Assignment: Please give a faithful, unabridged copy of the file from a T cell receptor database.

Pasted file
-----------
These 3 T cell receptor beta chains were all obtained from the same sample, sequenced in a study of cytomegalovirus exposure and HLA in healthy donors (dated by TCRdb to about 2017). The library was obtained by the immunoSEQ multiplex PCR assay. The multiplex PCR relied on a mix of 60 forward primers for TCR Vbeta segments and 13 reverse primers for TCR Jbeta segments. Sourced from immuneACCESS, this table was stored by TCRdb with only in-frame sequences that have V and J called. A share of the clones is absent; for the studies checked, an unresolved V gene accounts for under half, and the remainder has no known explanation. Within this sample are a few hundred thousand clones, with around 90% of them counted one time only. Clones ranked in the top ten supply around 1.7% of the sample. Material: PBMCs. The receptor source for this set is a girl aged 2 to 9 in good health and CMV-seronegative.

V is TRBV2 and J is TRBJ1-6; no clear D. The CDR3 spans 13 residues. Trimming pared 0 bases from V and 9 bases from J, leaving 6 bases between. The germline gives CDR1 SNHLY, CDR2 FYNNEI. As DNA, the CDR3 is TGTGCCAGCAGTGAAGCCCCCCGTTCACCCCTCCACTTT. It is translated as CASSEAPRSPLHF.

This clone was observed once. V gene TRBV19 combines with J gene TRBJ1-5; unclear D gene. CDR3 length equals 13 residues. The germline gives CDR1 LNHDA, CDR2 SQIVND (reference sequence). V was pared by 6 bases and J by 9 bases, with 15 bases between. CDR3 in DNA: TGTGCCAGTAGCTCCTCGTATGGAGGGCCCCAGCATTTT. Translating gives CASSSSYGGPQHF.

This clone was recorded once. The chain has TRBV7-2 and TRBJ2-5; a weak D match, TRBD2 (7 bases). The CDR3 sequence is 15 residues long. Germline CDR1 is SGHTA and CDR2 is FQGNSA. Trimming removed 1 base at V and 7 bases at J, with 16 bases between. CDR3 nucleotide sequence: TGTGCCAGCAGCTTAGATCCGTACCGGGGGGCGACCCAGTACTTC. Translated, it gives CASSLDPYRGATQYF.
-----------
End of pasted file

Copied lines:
These 3 T cell receptor beta chains were all obtained from the same sample, sequenced in a study of cytomegalovirus exposure and HLA in healthy donors (dated by TCRdb to about 2017). The library was obtained by the immunoSEQ multiplex PCR assay. The multiplex PCR relied on a mix of 60 forward primers for TCR Vbeta segments and 13 reverse primers for TCR Jbeta segments. Sourced from immuneACCESS, this table was stored by TCRdb with only in-frame sequences that have V and J called. A share of the clones is absent; for the studies checked, an unresolved V gene accounts for under half, and the remainder has no known explanation. Within this sample are a few hundred thousand clones, with around 90% of them counted one time only. Clones ranked in the top ten supply around 1.7% of the sample. Material: PBMCs. The receptor source for this set is a girl aged 2 to 9 in good health and CMV-seronegative.

V is TRBV2 and J is TRBJ1-6; no clear D. The CDR3 spans 13 residues. Trimming pared 0 bases from V and 9 bases from J, leaving 6 bases between. The germline gives CDR1 SNHLY, CDR2 FYNNEI. As DNA, the CDR3 is TGTGCCAGCAGTGAAGCCCCCCGTTCACCCCTCCACTTT. It is translated as CASSEAPRSPLHF.

This clone was observed once. V gene TRBV19 combines with J gene TRBJ1-5; unclear D gene. CDR3 length equals 13 residues. The germline gives CDR1 LNHDA, CDR2 SQIVND (reference sequence). V was pared by 6 bases and J by 9 bases, with 15 bases between. CDR3 in DNA: TGTGCCAGTAGCTCCTCGTATGGAGGGCCCCAGCATTTT. Translating gives CASSSSYGGPQHF.

This clone was recorded once. The chain has TRBV7-2 and TRBJ2-5; a weak D match, TRBD2 (7 bases). The CDR3 sequence is 15 residues long. Germline CDR1 is SGHTA and CDR2 is FQGNSA. Trimming removed 1 base at V and 7 bases at J, with 16 bases between. CDR3 nucleotide sequence: TGTGCCAGCAGCTTAGATCCGTACCGGGGGGCGACCCAGTACTTC. Translated, it gives CASSLDPYRGATQYF.